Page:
We were sure that Metta World Peace's move to the Chinese Basketball Association for a record $1.43 million this season was an announcement bound to be followed by much fanfare. We didn't anticipate that the gimmicks would start as soon as he lands in the country. After he confirmed his move to the CBA club Sichuan Blue Whales, making him the costliest imported athlete in the country, World Peace announced that he will change his name.
The 34-year-old had made the announcement on both Twitter and Weibo, the biggest Chinese social media network where World Peace has more than 960,000 followers, that his fans will love his latest moniker.
And now he has finally declared that the new name is — wait for it — "The Panda's Friend."
World Peace actually loves pandas and claimed that going to see the animals with his daughter was top on his to-do list after arriving in the country.
The Internet was quick to react to this name change as people imagined a jersey with "Panda Friend" written on it.
The new name is his way of saying that he loves China, its people and is a friend to them. His team's base Sichuan is best known for the animal — and so the name is most likely to be accepted as an endearing gesture from his fan base in the country, especially after news of his move was so well received.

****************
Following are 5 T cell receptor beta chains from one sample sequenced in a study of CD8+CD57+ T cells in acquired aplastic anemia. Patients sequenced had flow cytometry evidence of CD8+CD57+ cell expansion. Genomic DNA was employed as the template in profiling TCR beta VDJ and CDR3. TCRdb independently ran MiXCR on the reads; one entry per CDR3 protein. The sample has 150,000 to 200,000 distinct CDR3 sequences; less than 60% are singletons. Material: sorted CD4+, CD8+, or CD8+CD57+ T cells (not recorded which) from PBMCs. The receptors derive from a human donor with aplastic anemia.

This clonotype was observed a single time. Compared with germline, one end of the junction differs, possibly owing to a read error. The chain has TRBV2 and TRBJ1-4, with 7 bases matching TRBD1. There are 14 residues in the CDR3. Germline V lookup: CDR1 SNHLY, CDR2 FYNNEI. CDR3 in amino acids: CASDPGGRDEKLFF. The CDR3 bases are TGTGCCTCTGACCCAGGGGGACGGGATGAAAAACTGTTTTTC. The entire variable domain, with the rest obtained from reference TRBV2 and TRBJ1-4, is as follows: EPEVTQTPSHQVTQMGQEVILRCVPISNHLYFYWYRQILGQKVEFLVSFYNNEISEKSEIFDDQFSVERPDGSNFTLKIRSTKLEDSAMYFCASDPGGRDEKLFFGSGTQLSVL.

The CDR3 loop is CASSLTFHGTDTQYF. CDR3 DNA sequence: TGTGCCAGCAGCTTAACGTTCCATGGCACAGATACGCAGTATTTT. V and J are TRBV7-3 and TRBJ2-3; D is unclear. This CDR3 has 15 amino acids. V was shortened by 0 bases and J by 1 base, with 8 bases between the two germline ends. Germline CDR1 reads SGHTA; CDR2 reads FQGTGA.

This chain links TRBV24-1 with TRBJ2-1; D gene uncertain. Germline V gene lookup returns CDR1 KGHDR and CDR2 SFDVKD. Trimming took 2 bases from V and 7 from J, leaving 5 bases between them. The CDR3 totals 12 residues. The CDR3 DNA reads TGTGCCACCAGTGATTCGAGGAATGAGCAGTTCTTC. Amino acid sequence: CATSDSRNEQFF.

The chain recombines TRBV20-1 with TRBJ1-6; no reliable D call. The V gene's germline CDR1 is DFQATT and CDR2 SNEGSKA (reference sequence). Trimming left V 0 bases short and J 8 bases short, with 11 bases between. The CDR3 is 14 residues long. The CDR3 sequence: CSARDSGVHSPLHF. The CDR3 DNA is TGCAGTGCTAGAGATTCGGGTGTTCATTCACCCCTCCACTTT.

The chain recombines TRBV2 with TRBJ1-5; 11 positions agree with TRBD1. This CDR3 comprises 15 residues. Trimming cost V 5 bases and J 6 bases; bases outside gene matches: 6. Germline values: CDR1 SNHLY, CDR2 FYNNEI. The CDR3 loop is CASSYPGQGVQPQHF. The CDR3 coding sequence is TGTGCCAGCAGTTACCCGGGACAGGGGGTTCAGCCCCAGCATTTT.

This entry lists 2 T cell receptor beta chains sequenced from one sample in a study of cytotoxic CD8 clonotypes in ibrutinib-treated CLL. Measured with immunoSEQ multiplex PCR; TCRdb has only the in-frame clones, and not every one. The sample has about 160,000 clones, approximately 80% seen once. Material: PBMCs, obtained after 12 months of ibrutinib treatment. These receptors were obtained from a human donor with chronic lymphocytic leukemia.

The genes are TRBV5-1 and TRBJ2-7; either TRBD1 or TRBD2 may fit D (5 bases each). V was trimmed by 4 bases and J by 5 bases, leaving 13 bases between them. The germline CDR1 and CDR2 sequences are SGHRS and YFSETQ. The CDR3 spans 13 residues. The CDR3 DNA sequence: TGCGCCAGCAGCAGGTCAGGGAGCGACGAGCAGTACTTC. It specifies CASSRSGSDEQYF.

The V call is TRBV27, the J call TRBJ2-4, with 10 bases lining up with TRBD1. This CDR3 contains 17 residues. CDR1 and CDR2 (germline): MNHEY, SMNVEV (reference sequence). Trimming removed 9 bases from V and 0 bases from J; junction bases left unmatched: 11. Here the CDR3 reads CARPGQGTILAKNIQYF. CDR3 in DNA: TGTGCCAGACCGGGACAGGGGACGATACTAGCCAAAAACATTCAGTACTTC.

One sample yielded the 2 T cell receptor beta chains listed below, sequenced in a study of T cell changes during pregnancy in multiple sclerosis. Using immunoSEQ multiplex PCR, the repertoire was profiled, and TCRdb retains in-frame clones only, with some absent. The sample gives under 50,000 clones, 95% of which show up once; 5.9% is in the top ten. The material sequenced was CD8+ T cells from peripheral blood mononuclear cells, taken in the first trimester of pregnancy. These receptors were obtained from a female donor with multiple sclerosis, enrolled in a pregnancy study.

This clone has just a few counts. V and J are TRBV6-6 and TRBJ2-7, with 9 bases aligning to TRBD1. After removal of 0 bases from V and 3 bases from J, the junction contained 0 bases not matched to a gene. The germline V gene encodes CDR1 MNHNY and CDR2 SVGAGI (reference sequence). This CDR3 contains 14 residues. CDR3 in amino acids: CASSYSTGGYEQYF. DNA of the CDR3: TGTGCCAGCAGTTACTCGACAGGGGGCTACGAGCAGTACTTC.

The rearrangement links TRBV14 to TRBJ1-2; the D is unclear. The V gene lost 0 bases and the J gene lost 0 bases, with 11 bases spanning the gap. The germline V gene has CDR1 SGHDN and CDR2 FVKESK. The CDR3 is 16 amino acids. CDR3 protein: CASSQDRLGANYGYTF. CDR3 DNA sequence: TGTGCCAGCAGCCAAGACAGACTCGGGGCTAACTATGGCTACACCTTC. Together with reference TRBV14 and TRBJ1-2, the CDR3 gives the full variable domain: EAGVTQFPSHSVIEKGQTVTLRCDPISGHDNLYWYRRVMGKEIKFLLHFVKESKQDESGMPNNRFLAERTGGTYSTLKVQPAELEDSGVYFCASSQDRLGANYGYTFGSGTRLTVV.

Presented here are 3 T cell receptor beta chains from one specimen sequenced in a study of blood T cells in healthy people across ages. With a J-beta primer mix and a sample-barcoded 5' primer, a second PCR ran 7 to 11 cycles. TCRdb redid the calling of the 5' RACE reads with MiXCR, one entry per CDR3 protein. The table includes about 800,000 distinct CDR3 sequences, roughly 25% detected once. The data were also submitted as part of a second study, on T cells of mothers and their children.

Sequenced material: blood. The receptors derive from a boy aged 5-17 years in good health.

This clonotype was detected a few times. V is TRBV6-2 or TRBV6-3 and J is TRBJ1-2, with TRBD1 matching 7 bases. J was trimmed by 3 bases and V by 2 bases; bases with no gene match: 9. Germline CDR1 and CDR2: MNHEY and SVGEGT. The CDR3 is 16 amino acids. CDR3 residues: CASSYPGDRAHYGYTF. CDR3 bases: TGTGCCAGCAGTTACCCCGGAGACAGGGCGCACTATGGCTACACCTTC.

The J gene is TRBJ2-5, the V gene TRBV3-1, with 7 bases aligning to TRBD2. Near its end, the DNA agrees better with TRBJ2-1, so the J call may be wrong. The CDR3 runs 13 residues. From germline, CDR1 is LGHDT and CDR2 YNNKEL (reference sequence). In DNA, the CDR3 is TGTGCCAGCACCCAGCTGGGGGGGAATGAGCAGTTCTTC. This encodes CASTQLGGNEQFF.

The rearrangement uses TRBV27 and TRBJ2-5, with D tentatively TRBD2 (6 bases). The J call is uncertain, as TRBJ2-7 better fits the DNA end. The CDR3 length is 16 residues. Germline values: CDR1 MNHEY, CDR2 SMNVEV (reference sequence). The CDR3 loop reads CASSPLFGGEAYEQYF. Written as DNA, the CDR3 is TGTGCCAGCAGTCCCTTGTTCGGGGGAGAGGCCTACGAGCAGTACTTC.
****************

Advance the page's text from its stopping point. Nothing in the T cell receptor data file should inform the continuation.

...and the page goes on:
When World Peace, who legally changed his name from Ron Artest in 2011, announced the move to China, it become a viral sensation with 8,960,000 mentions for "Metta World Peace signs with CBA" recorded on Baidu.com, an e-commerce platform. According to the China Daily, an English-language paper based in Beijing, it also got 25.75 million hits on Weibo.
And the former LA Lakers' player's decision to play their season for four months doesn't seem to be motivated by the money alone. It's likely to give him a shot at further image rehabilitation, in a similar way as fellow New Yorker Stephon Marbury, who now has a statue of him built in China's capital after leading his Beijing Ducks to the team's first ever CBA Championship trophy.
Artest maintains his signature cocky style, declaring "if you think the name is creating a buzz, wait for my first appearance on court." It's been interesting to see him evolve from public enemy No. 1 and most ridiculed NBA player, (following the Malice at the Palace incident) to an icon who embraces his eccentricities and carves his own niche. One can only hope there won't be any "no brain, all beard" controversies in China.
You can watch Metta World Peace explaining his previous name change here: